5d    Head of state, bent into shape, pursued austerity (8)
The initial letter (head) of S[tate] followed by a verb meaning bent into shape

7d    Expert‘s popular photograph (7)
A charade of two words meaning popular and a photograph

16d    Landed up in argument, producing knife (8)
The reversal (up in a down clue) of a verb meaning landed or dismounted inside an argument (3-2)

18d    In a fight scene, is getting up (7)
The A from the clue and the scene of a fight or boxing match around IS from the clue

21d    Optimistic in the lead, then defeated (6)
A two-letter word meaning in the lead followed by a verb meaning defeated

23d    Stayed, right? Wrong on both counts (4)
The answer is the opposite of both stayed and right


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  Listening to Surfin’ Bird by the Trashmen on yesterday’s Sounds of the Sixties reminded me of the late Kenny Everett’s album The World’s Worst Record Show and here are a couple of other tracks on the album.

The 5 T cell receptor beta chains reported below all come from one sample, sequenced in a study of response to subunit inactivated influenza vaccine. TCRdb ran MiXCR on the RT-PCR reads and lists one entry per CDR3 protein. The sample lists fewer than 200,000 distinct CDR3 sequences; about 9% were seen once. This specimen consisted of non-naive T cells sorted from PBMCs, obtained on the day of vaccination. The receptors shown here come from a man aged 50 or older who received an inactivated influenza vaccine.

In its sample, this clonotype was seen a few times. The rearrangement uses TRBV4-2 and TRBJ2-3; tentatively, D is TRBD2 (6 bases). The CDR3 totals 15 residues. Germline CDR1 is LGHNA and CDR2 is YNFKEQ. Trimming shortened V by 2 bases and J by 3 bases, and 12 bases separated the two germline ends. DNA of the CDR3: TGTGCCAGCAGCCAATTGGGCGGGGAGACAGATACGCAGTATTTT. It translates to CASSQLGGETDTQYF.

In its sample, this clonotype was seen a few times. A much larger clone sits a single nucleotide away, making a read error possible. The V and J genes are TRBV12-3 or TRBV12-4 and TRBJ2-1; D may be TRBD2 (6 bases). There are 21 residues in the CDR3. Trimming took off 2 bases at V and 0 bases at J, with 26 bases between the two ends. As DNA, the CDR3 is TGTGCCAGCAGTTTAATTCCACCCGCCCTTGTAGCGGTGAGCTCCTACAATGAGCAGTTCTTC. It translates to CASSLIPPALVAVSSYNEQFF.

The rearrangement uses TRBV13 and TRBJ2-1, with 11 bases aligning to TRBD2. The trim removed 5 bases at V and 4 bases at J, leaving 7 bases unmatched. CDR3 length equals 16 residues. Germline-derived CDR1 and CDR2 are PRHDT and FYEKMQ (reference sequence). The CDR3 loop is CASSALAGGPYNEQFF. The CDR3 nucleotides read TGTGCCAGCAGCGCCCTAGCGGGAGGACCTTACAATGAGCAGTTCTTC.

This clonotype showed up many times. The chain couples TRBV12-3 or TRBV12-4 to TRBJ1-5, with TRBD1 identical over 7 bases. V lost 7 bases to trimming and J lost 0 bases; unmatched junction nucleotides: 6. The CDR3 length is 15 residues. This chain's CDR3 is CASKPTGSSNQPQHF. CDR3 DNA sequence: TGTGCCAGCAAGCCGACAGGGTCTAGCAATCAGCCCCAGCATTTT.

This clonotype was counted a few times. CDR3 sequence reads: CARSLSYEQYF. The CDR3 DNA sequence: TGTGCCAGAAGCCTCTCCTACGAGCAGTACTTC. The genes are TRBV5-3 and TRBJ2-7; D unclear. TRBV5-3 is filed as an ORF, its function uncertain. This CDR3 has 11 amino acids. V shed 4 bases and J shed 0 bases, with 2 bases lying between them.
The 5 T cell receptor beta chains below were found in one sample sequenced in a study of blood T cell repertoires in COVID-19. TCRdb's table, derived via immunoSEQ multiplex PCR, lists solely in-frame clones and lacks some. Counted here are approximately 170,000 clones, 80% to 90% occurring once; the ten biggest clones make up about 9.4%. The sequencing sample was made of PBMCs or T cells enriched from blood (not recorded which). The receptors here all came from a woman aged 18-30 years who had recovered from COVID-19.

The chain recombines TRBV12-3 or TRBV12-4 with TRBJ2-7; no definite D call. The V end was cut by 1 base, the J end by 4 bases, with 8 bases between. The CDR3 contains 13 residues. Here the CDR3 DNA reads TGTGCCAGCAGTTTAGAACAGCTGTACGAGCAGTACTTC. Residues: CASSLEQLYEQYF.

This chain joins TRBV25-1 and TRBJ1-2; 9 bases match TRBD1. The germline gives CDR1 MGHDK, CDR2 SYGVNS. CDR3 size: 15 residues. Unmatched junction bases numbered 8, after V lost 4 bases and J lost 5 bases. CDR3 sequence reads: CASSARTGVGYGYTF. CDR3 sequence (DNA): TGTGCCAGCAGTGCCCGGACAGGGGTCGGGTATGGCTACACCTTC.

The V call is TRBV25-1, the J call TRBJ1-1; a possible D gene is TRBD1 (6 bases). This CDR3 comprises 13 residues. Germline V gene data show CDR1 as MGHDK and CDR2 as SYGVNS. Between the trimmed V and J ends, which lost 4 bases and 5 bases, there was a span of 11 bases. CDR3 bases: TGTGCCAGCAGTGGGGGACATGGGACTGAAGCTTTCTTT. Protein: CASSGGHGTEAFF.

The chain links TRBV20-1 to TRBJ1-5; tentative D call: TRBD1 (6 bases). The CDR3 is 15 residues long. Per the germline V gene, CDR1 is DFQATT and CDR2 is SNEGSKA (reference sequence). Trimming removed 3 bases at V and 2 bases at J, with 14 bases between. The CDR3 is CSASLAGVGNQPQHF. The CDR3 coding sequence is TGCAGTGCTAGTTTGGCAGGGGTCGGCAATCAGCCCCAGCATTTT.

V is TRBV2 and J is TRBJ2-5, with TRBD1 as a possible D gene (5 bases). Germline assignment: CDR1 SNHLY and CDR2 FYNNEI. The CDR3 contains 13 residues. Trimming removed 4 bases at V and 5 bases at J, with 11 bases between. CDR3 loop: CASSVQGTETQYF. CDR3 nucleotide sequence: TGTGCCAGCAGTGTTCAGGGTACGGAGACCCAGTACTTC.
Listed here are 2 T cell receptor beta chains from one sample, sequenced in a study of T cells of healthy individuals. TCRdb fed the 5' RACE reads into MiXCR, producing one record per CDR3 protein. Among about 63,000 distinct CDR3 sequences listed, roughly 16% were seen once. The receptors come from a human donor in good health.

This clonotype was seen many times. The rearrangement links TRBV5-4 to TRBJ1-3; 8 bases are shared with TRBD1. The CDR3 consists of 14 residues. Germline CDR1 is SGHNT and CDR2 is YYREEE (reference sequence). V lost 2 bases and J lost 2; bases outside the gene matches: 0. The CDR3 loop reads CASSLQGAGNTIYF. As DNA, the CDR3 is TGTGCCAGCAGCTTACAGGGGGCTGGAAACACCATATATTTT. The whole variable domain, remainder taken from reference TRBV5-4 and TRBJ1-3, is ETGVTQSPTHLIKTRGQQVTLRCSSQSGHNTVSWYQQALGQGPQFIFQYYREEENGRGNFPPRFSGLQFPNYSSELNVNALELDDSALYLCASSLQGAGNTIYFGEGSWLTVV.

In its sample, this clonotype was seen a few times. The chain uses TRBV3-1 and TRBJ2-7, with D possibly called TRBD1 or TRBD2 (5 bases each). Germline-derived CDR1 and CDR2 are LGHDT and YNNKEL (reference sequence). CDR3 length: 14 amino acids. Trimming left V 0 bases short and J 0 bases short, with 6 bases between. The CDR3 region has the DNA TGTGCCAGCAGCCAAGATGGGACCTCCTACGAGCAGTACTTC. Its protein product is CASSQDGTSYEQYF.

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43 comments on “ST 2875 (Hints)

  1. 3*/5*++. Perfection! A joy to solve from start to finish.

    – Ticks: most clues.
    – Double ticks: 6a, 22a, 1d, 7d & 23d.
    – Favourite: 3d.

    Both 3d and 22a were beautifully disguised anagrams with sublime surfaces. :good:

    Many thanks to Virgilius and to BD.

    • As is often the case for a Sunday, I find myself agreeing word for word with you. My only substantial difference would be on the degree of difficulty, as I scored it a notch lower, but the same for enjoyment, 2*/5*. Thanks Virgilius and BD.

  2. The usual excellent Virgilius puzzle which I found to be easier than the last couple of Sundays.

    Thanks to BD and Virgilius 1.5*/4*

  3. Well that certainly will be paradise for anagram aficionados but it wasn’t my cup of tea. Just as well it didn’t last long. No Fav. Thanks Virgilius and BD. */*.

  4. As usual, a ray of sunshine for a Sunday from Virgilius.
    Don’t think I’d have rated it a 3* for difficulty as RD did – not quite R&W but not overly taxing on the old grey cells.
    As Angel said, there did seem to be a profusion of anagrams, I make it six but can’t recall whether or not that’s considered to be OTT.